Feeding high-fiber diets to pigs has been shown to increase the production of methane (Jarret et al., 2011), which is a major GHG of concern. Some sources of DDGS contain significant concentrations of sulfur, which may increase the sulfur content of manure and lead to an increase in hydrogen sulfide, other reduced-sulfur compounds and odor from swine manure (Blanes-Vidal et al., 2009; Feilberg et al., 2010; Trabue et al., 2011). Furthermore, the relatively high content of protein relative to lysine in DDGS results in increased protein and nitrogen content in swine diets, which can lead to increased nitrogen excretion and potentially greater ammonia emissions in swine manure. Ammonia and hydrogen sulfide are two of the major gases produced from swine manure during storage.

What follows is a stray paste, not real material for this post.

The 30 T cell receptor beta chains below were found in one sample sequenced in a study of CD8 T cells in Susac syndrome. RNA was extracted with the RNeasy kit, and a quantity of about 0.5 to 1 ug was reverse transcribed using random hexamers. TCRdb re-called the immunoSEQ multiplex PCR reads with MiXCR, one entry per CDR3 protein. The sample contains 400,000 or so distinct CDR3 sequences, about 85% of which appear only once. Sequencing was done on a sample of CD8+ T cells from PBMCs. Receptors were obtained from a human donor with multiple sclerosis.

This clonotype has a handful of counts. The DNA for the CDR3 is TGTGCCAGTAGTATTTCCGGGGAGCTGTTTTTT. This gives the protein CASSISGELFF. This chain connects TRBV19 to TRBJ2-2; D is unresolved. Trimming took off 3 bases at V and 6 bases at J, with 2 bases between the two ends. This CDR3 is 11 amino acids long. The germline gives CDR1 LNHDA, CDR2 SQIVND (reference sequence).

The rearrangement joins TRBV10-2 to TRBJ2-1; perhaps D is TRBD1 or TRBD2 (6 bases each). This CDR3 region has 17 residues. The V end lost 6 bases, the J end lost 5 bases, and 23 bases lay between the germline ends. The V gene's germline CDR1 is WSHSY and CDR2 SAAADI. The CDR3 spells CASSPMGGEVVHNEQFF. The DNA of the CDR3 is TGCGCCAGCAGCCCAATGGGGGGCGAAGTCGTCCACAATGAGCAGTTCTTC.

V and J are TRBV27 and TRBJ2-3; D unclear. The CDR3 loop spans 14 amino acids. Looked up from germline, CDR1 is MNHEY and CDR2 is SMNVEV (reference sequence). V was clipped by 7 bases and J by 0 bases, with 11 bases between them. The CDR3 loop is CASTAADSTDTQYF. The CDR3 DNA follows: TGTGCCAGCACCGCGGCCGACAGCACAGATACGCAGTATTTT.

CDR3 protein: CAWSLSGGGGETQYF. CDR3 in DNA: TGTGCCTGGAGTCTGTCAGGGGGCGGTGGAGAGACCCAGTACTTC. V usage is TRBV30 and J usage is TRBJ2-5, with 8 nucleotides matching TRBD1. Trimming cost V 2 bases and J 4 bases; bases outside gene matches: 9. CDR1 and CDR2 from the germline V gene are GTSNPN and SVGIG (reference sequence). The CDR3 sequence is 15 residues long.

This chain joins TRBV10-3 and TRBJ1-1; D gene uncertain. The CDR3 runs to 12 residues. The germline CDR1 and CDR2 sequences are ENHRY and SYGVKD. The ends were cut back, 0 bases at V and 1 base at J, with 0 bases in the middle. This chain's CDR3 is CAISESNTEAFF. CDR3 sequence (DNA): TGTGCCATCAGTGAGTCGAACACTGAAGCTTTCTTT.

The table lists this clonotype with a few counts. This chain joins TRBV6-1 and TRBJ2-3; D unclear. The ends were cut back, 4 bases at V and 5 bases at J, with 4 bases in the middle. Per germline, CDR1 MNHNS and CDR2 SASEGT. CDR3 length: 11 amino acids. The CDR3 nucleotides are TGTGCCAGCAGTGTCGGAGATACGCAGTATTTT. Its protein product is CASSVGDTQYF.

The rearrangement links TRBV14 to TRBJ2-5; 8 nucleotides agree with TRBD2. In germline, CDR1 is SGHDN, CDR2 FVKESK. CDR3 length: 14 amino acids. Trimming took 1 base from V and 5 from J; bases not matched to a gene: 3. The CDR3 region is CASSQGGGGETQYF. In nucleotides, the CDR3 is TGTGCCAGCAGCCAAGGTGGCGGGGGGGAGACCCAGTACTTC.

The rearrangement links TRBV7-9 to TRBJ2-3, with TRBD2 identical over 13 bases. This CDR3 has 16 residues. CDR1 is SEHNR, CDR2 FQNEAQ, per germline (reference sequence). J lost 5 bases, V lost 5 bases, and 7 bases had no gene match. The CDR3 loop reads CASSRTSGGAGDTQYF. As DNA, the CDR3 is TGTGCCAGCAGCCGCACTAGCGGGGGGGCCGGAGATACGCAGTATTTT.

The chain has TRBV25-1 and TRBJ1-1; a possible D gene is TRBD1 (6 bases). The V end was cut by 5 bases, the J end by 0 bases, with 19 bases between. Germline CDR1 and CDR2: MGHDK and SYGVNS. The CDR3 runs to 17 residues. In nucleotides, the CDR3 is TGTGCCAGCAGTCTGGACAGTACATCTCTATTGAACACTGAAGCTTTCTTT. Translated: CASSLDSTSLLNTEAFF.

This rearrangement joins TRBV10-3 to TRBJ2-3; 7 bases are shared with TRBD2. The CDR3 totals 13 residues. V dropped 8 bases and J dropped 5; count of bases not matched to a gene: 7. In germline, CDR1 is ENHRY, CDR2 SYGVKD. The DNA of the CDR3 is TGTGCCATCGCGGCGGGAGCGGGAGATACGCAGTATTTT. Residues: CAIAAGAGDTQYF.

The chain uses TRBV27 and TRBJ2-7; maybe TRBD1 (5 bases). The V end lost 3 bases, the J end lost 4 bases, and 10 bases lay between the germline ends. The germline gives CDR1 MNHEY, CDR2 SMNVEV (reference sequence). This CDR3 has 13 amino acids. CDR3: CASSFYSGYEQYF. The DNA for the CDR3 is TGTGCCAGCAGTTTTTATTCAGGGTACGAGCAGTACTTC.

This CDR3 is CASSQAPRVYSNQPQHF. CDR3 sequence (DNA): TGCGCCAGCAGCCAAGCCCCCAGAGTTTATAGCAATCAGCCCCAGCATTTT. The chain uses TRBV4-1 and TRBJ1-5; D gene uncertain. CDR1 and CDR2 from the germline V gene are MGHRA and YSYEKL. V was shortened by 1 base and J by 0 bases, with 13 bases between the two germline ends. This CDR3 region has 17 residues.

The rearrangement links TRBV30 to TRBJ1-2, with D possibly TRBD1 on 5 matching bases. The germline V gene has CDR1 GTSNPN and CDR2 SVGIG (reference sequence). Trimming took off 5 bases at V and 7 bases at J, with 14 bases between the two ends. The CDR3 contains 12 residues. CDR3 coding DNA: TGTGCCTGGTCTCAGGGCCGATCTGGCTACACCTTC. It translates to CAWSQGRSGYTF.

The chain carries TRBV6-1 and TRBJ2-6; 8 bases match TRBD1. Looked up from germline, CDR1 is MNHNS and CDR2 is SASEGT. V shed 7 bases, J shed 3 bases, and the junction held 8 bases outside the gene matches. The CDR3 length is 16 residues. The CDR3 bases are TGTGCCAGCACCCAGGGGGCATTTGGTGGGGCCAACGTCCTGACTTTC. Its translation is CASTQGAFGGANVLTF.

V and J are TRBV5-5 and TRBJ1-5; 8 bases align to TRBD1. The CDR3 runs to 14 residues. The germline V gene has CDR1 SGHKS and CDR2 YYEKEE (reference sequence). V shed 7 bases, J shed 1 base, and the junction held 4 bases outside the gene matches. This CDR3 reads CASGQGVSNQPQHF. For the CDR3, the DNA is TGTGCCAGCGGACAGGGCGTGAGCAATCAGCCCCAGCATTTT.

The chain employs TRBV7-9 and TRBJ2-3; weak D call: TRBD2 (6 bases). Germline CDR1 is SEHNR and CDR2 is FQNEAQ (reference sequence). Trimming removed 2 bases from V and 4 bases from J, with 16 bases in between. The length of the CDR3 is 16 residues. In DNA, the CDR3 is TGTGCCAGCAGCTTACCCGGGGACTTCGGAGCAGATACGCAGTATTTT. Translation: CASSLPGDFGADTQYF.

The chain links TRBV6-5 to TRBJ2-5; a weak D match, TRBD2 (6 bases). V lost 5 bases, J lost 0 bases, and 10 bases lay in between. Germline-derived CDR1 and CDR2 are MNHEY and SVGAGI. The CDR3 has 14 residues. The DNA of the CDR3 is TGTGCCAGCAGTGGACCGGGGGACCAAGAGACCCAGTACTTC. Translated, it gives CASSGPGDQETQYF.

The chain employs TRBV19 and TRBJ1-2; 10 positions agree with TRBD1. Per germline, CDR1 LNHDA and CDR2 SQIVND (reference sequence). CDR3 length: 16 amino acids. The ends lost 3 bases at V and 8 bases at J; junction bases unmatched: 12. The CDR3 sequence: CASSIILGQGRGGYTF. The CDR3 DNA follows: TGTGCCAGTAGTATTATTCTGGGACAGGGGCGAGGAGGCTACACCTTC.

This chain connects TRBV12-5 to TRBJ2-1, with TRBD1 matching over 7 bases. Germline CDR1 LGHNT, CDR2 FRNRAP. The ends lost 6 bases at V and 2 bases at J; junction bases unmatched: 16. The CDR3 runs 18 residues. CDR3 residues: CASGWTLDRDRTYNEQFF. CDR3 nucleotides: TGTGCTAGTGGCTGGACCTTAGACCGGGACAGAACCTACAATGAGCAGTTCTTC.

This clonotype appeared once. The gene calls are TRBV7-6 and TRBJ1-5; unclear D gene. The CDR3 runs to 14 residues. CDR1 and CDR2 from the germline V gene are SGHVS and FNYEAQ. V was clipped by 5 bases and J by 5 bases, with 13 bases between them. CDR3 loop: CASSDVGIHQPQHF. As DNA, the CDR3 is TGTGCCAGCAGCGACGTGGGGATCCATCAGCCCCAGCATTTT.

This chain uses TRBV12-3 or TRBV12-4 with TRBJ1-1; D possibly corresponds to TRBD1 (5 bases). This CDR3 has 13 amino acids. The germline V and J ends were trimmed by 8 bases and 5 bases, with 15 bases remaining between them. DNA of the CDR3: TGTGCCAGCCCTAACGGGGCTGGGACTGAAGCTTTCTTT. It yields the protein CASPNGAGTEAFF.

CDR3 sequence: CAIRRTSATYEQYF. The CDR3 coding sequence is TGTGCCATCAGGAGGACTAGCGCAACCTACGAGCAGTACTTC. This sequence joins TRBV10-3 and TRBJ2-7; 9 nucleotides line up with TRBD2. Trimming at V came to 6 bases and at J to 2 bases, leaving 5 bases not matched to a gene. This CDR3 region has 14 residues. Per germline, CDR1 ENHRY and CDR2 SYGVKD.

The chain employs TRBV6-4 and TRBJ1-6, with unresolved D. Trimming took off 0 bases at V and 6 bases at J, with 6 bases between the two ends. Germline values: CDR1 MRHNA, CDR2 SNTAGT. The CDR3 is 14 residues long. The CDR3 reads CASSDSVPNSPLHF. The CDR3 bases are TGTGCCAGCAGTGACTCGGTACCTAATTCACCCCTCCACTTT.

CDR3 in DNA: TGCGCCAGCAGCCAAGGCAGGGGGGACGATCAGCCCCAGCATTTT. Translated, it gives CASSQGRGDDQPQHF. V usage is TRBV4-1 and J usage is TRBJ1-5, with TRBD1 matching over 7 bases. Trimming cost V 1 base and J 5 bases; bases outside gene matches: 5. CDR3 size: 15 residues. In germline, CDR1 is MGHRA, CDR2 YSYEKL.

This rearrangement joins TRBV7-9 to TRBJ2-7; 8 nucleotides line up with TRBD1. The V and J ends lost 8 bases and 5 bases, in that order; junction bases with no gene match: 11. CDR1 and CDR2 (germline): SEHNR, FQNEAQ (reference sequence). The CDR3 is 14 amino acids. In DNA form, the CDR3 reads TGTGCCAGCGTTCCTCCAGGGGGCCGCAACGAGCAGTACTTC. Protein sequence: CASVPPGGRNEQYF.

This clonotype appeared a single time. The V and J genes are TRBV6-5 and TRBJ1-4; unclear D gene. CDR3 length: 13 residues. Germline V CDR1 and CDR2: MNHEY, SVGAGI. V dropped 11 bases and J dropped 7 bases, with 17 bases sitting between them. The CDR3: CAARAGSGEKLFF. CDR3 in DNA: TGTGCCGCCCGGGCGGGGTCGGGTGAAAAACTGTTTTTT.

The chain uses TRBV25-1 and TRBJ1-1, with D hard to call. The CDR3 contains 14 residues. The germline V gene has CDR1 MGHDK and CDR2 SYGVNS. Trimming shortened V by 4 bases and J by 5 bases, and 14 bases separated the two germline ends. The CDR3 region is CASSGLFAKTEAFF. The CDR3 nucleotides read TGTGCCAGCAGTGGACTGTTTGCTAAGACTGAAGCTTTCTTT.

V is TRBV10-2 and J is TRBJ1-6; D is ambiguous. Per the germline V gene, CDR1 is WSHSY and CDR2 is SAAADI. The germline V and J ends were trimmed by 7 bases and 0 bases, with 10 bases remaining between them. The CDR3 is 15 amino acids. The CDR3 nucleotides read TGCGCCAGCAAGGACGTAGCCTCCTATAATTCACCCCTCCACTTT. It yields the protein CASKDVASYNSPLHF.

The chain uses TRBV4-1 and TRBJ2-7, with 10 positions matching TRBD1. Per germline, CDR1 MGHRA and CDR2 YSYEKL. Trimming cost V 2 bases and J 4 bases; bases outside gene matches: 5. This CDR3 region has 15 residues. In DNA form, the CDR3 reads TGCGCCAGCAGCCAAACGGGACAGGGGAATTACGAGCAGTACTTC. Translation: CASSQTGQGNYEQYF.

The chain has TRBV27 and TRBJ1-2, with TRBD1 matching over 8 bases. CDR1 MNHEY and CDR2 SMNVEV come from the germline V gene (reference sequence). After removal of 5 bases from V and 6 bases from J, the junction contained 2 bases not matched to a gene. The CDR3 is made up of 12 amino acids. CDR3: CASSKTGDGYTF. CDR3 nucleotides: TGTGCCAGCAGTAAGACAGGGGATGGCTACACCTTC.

Several studies have been conducted to determine how feeding DDGS diets to swine affects gas and odor emissions from manure. Powers et al. (2009) measured air emissions of ammonia, hydrogen sulfide, methane and non-methane hydrocarbons when feeding growing/ finishing pigs diets containing 0% or 20% DDGS, with either supplemental inorganic or organic trace minerals. Although the organic trace mineral sources helped minimize the increased hydrogen sulfide emissions resulting from feeding the 20% DDGS diet, ammonia, methane and non-methane hydrocarbon emissions increased when feeding the DDGS diet. This is the only study that has shown an increase in ammonia and hydrogen sulfide emissions from feeding DDGS diets to pigs.

Spiehs et al. (2012) observed no differences when feeding a 20% DDGS diet compared with a corn/soybean meal diet to growing pigs over a 10-week period on total reduced sulfur, ammonia or odor concentrations.